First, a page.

Tuesday, July 10, 2012

Tour De Virginia. Recap Day 1

The truth and nothing but the truth. Herein lies my account of the 2012 Tour de Virginia, the 568-mile traverse of the Appalachian Trail (AT) with the borders of Virginia.

I had anticipated the event for months. Previous adventures lasted for seven days. Tough, to be sure. But this one was a fourteen day undertaking covering nearly 600 trail miles. That's a lot of ground to cover. I was pleased with my training, comfortable with my newly-acquired skill with trekking poles, and looking forward to pushing the limits of what is possible for me, a 55-year old woman who is given to grand ideas despite an aging body.

Troy, Eric, Rob, Anne, Me at the TN/VA border
Finally, the day came to gather in Damascus. We would be climbing to the TN/VA border on the AT. This round trip of about eight miles actually scared me. I was afraid that my slowness would be all-too obvious to the other runners. I didn't want to embarrass myself so soon.

Alas, my fears were unfounded and the group trip was pleasant enough. I knew Anne Lundblad well, having adventured with her three years prior on the record-setting South Beyond 6000. Of course, I knew Eric Grossman, the mastermind of the event, but not very well. He always finished hours and hours ahead of me at races. We really didn't have much of an opportunity to interact. But I did not know Rob French and Troy Shellhamer other than through Facebook encounters. I wondered how the group dynamics would play out.

James Grossman
Adam Bolt
This trip also included two other personalities. The crew chief, chef (a professional), and main driver was Eric's older brother, James. His sidekick, Adam Bolt, a recent college grad in search of a job, joined the crew. If this was going to work, our seven personalities would need to blend in a spirit of teamwork, camaraderie, and cooperation. None of us could go it alone and live to tell about it.




Once we returned from the trip to the border, the rest of the afternoon was spent between an attempt to relax in the near-100 degree heat and restless preparation for the first forty-mile stage. I got little sleep that night in anticipation. The plan was for me, the slowest of the group, to start at 5 a.m. so that our finish times could be close together. Others would begin at 7. Not. Eric beat everyone out of the gate with the rest of use close on his heals. The promise of record high temps, I suppose, caused the change of plans. The more time spent in pre-sun hours, the better.

Rick Gray
Rick Gray, having volunteered to spend the day with me, showed up bright and early. Off we went like a herd of turtles. It was hard to imagine what the day would hold for us. Over 10,000 feet of climbing was on the docket, including the difficult ascent and descent of 5728-ft high Mt. Rogers. Soon, Rick and I were the last ones in the line progressing toward the finish. My pack, filled with three-liters of water and food for the day, felt heavy on my shoulders. Eric planned for us to be completely self-sufficient during this race. No aid was planned for any stage from the time we started to the time we finished. We were on our own. I was concerned about this, considering the intense heat and humidity. It certainly promised to add a unique dimension to the event.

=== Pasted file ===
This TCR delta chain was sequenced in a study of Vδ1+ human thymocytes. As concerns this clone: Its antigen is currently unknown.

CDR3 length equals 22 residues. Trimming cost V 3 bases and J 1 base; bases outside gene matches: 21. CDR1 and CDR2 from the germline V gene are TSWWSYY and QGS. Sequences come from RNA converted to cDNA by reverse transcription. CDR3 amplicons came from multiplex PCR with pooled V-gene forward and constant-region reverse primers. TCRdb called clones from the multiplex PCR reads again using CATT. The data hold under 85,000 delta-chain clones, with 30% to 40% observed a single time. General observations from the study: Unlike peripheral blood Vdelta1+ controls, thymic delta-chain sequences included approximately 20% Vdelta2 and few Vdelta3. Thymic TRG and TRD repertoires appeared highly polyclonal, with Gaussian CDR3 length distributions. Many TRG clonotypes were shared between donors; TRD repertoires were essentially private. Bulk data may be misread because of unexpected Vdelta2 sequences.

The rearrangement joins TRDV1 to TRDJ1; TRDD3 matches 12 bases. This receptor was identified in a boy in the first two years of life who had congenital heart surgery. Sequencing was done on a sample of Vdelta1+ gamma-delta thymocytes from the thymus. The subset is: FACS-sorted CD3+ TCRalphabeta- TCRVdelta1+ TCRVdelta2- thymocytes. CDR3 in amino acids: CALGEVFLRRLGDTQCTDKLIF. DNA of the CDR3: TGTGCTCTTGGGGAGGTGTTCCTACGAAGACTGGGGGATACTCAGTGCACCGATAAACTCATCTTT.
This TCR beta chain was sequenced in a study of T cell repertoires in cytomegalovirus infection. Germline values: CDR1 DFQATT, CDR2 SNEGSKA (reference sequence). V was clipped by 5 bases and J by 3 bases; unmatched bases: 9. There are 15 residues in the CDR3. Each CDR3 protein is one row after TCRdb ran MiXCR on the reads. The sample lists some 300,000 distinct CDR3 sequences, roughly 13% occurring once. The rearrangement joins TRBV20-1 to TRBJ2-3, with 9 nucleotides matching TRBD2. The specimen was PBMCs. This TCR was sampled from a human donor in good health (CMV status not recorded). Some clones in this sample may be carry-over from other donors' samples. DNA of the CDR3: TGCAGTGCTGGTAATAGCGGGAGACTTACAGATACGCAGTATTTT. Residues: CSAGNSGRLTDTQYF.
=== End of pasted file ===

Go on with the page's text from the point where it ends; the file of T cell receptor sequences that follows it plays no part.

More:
Thankfully, fellow runners, Beth Minnick and Jennifer Nichols, took things into their own hands, twice meeting the runners at road crossings. They came bearing snacks and drinks, a very welcome site! Good thing, too. Streams and springs, normally running full and free, had been reduced to a trickle, if even wet. This would take a huge toll as each stage developed over the next few days.

That first day was memorable for the rocks. Big ones. Little ones. Slabs of rocks. Pointed ones. Flat ones. You name it. The going was tough and slow. The heat made it seem even more difficult. I was ecstatic to finally see a couple of the acclaimed wild ponies. But eventually, with time and patience, Rick and I ran into camp, howbeit hours behind the finishers. Supper was waiting and the evening dance of eating, refreshing, setting up camp, and getting packs filled for the next day would be rehearsed once again.

I set up my hammock and climbed inside. But not for long. The winds came up and a storm was brewing. I quickly threw the rain fly over my sleeping cocoon as the first drops fell. I had stayed warm and dry in a storm before and felt confident I would be safe and sound. Problem was, I didn't properly secure the rain fly. The driving rain, punctuated with howling winds, the sound of limbs breaking, and loud claps of thunder, found it's way under the fly. By 1 a.m., I was cold, drenched, and shivering, not having slept a wink. What to do? What to do? It was a wild dash for the support van where James was sleeping in the loft of the Vanagan and Adam was drying off in the back seat after a similar soaking in his hammock. Curling into a ball, I spent the next few hours in and out of cat naps. By 4:20 a.m., I gave up. I stepped into the early morning darkness and wet, gathered my things, and took the first lonely steps up the mountain.

4 comments:

Anonymous said...

WOW, do you have a gift for writing.....we 'FELT' it all....cannot wait for the next chapter ! Thanks, Barbara Shellhamer

Rebekah Trittipoe said...

Ah, you are too kind. (But feel free to check out my three books. Fourth to be released next month.) How do you like that for a commercial?!?!?

ultracassie said...

Sounds like a brutal first night! Looking forward to reading your next book.

Cassie

Rebekah Trittipoe said...

Yes, it was a bit disconcerting. I thought a tree was going to fall on top of me in addition to the soaking.